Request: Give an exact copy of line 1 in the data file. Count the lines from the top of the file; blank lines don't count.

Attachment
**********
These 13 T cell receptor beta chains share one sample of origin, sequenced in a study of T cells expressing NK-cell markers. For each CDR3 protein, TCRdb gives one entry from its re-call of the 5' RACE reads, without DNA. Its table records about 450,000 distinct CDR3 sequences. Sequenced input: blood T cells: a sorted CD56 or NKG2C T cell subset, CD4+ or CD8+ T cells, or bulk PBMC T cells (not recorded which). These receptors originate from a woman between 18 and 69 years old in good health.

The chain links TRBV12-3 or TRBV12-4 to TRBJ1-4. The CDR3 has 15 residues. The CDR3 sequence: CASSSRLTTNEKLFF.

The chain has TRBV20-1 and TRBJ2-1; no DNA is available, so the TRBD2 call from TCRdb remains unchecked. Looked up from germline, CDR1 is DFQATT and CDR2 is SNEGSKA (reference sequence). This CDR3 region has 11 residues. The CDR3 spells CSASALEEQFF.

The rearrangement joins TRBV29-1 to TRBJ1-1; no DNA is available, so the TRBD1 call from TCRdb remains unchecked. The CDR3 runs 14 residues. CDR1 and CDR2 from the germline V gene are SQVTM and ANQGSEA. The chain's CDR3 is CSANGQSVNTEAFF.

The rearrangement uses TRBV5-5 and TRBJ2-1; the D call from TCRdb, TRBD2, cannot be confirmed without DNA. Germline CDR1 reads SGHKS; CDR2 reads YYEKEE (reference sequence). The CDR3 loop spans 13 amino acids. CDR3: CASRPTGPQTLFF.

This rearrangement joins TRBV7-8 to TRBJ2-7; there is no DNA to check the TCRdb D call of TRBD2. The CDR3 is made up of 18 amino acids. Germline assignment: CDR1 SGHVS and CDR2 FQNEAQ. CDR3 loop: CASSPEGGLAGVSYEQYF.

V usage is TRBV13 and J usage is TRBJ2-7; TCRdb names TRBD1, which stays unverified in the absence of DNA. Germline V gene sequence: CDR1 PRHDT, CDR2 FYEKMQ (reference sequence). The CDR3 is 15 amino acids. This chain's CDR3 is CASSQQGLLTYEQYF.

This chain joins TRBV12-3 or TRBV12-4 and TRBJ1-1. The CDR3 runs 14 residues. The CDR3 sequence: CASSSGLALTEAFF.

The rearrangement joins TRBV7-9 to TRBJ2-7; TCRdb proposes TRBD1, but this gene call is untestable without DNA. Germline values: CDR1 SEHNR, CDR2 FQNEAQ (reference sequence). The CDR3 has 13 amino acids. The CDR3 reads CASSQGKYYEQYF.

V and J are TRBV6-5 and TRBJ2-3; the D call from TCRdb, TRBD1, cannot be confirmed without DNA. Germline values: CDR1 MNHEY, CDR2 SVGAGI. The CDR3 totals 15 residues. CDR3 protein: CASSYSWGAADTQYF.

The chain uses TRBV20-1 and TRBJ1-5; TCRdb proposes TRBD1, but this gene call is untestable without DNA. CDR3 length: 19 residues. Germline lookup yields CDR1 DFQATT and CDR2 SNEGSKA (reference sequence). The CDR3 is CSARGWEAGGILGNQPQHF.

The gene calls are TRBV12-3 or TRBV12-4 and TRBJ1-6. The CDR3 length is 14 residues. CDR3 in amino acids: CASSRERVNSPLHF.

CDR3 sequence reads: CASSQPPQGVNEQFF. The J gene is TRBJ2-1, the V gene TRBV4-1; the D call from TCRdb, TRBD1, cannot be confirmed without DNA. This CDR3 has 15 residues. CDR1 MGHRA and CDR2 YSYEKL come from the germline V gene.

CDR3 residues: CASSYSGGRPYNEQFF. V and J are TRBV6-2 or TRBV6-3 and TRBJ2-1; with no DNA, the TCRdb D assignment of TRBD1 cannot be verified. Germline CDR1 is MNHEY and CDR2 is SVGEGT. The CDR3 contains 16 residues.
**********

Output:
These 13 T cell receptor beta chains share one sample of origin, sequenced in a study of T cells expressing NK-cell markers. For each CDR3 protein, TCRdb gives one entry from its re-call of the 5' RACE reads, without DNA. Its table records about 450,000 distinct CDR3 sequences. Sequenced input: blood T cells: a sorted CD56 or NKG2C T cell subset, CD4+ or CD8+ T cells, or bulk PBMC T cells (not recorded which). These receptors originate from a woman between 18 and 69 years old in good health.